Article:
I didn't really understand, and she was really worked up about it. And I realized as I got older that she was right. There is something to what she was saying. And because she had come from poverty and had made this life for herself and had made this life for me, she really wanted me to understand that because of the way that I looked, I would always have to be excellent.
On the most challenging parts of working for The Daily Show
I think when I first started the show I was really, really worried about what other people thought and what other people thought of me. I remember when I did my first piece, my Twitter blew up, and most of the things that I got were the n-word, Uncle Tom, coon, all of these different mean things that I wasn't prepared for at 22. And I think a lot of that stuff got into my head, where I was like, Aw man, should I be here? ...
Once I did more therapy and started to think more about what it was that I cared about, that I really started to care less about what other people thought of me and the mean things people could say about me. ... In general, what I cared about were women's issues, issues for people of color and LGBT issues. And so once I did that, then I felt a lot more confident about what I was doing. ...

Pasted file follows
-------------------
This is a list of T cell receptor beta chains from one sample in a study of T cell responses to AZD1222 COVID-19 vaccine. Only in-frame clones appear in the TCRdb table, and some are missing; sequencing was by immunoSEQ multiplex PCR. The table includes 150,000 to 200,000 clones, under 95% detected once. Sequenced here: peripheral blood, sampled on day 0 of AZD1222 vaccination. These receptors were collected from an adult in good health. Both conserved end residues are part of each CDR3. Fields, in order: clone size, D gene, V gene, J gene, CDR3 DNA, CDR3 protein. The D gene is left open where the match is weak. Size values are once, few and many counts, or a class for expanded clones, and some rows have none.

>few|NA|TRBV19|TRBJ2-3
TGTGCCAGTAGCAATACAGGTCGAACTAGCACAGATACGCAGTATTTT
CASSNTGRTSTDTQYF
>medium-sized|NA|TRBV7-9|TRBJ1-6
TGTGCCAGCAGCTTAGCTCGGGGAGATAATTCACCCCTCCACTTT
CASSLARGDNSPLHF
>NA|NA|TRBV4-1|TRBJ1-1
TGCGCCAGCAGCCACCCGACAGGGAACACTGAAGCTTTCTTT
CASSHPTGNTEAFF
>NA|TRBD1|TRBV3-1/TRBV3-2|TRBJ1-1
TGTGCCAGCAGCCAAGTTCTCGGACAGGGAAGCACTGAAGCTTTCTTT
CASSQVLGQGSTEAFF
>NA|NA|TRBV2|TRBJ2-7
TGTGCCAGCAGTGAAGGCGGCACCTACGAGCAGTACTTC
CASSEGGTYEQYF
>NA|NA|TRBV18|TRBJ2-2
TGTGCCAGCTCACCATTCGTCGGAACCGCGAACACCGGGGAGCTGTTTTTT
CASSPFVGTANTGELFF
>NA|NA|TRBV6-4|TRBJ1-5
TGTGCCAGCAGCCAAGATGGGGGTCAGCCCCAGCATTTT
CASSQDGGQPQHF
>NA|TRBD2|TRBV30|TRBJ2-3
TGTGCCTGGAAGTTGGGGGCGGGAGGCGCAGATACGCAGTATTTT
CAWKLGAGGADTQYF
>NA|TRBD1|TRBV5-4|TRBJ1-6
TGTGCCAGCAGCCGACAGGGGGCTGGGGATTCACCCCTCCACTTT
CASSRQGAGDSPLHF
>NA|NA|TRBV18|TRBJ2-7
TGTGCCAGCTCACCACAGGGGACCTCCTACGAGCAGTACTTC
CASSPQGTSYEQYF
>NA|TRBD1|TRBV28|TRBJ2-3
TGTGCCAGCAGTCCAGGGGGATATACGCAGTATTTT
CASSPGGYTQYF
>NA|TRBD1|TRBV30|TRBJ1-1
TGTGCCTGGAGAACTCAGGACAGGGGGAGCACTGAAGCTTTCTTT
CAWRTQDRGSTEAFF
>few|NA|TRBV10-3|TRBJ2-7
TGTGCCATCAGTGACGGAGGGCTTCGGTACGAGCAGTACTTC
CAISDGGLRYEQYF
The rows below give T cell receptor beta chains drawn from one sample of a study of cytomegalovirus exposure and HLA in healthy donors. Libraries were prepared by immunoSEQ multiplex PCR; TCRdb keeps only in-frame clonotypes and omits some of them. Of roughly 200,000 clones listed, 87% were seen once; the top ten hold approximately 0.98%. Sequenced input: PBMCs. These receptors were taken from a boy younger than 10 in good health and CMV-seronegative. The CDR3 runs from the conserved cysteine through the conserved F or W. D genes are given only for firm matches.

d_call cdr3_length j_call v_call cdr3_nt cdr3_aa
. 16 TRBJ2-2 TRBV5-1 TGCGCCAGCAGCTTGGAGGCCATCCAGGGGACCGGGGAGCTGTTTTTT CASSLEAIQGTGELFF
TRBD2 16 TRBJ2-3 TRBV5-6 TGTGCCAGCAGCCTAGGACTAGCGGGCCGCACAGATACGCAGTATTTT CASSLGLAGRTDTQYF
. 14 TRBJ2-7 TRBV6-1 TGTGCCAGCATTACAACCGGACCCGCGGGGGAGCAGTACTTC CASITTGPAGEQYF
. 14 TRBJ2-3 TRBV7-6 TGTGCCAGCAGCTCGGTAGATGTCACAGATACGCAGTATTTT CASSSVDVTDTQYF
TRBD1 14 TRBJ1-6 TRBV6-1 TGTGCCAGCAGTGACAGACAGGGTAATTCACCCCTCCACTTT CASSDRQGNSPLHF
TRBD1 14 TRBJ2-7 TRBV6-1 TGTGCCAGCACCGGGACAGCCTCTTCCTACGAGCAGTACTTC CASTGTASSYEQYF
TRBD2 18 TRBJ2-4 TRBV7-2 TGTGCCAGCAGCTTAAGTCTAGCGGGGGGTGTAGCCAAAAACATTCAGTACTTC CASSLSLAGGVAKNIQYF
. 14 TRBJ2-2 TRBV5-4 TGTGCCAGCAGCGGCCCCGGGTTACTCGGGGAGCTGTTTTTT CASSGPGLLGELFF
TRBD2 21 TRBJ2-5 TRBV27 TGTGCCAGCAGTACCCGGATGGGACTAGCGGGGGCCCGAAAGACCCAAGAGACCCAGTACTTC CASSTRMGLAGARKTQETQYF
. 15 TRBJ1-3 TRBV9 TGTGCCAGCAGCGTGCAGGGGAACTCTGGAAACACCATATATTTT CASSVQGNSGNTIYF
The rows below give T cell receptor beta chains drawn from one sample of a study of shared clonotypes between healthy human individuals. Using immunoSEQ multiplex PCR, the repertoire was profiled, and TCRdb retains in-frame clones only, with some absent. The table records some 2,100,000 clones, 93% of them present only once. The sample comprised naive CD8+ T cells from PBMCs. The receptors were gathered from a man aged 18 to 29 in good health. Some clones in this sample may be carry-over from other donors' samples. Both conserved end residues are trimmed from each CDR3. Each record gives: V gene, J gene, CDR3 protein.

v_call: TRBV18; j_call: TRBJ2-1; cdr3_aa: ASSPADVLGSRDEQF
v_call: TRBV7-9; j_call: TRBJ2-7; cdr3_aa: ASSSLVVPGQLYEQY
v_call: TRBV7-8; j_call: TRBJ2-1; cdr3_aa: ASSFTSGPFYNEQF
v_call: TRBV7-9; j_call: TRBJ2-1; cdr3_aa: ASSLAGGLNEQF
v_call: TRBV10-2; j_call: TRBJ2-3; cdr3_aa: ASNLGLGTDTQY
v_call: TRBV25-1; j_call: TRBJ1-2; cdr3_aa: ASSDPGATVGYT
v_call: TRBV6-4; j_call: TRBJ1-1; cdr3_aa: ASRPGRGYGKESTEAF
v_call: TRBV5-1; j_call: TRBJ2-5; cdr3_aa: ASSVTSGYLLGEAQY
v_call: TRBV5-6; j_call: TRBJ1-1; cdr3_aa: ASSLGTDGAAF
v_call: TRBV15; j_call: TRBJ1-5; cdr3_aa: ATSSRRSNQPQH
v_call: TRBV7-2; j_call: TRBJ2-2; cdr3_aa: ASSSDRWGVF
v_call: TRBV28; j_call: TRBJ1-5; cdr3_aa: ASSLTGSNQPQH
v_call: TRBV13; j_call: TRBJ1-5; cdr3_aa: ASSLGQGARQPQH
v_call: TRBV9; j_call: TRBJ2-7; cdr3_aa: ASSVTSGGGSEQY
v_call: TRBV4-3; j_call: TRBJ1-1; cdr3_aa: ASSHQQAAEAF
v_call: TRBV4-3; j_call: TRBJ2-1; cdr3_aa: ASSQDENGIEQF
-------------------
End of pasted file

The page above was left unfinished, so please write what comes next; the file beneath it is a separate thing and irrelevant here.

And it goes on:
The hardest part of the job, actually, for me, was doing field pieces where I would just be out interviewing people that oftentimes were very hateful. I really had to psych myself up to do it. And I remember my first few pieces, calling other correspondents to be like, "I'm really nervous to go into this panel of really, really, really right-wing people." I'd be really afraid. ...
I'd be like, If you can just do this bit for five minutes ... then you can go home. You'll get room service when you go back to your room. Just knock this bit out. ... It was a lot, too, because I knew I was younger and I was black and I was a woman, so in my head, especially at that time, I'm like, I have something to prove, so I can't just, like, punk out on this.
Lauren Krenzel and Mooj Zadie produced and edited this interview for broadcast. Bridget Bentz, Molly Seavy-Nesper and Nicole Cohen adapted it for the Web.